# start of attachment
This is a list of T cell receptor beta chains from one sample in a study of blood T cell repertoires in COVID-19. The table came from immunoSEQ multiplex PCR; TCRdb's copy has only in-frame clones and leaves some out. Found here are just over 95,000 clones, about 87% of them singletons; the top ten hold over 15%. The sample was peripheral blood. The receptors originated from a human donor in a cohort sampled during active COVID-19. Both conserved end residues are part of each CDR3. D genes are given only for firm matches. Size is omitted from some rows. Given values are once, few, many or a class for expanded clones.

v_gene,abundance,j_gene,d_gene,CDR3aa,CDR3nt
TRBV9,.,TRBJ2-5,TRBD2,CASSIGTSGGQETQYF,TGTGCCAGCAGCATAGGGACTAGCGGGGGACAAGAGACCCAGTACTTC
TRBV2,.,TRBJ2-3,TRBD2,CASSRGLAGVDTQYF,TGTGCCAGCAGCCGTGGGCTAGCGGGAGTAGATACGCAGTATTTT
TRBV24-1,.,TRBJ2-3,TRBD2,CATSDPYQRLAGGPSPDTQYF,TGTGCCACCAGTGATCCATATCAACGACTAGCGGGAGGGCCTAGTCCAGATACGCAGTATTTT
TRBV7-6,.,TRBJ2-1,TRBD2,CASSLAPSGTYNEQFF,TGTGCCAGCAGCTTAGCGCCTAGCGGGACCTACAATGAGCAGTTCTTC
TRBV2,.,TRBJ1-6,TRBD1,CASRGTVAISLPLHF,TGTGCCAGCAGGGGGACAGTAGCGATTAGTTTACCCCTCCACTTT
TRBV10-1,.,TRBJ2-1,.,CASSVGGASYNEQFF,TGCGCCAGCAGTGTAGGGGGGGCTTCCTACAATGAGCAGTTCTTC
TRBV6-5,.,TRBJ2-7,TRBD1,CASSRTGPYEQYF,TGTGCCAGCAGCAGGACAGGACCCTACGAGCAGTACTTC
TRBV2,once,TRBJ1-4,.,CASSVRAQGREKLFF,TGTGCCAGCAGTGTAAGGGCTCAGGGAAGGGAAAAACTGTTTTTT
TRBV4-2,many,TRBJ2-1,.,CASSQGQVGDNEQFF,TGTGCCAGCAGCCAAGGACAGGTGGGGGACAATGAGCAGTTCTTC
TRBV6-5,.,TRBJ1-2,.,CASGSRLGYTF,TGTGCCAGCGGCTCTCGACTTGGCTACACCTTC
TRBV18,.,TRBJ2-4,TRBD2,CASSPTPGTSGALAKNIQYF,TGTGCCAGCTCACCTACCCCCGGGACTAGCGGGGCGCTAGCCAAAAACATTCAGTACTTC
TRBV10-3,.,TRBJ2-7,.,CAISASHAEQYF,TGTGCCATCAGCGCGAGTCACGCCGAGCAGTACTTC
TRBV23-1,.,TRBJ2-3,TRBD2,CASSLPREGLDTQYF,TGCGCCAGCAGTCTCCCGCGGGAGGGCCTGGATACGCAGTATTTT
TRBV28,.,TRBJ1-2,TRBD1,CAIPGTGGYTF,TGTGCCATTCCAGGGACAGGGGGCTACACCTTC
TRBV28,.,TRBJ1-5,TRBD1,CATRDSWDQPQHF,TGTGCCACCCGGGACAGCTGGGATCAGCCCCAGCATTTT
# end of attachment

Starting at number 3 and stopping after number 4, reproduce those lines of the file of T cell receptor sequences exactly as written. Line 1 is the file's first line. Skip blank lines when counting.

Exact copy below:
TRBV9,.,TRBJ2-5,TRBD2,CASSIGTSGGQETQYF,TGTGCCAGCAGCATAGGGACTAGCGGGGGACAAGAGACCCAGTACTTC
TRBV2,.,TRBJ2-3,TRBD2,CASSRGLAGVDTQYF,TGTGCCAGCAGCCGTGGGCTAGCGGGAGTAGATACGCAGTATTTT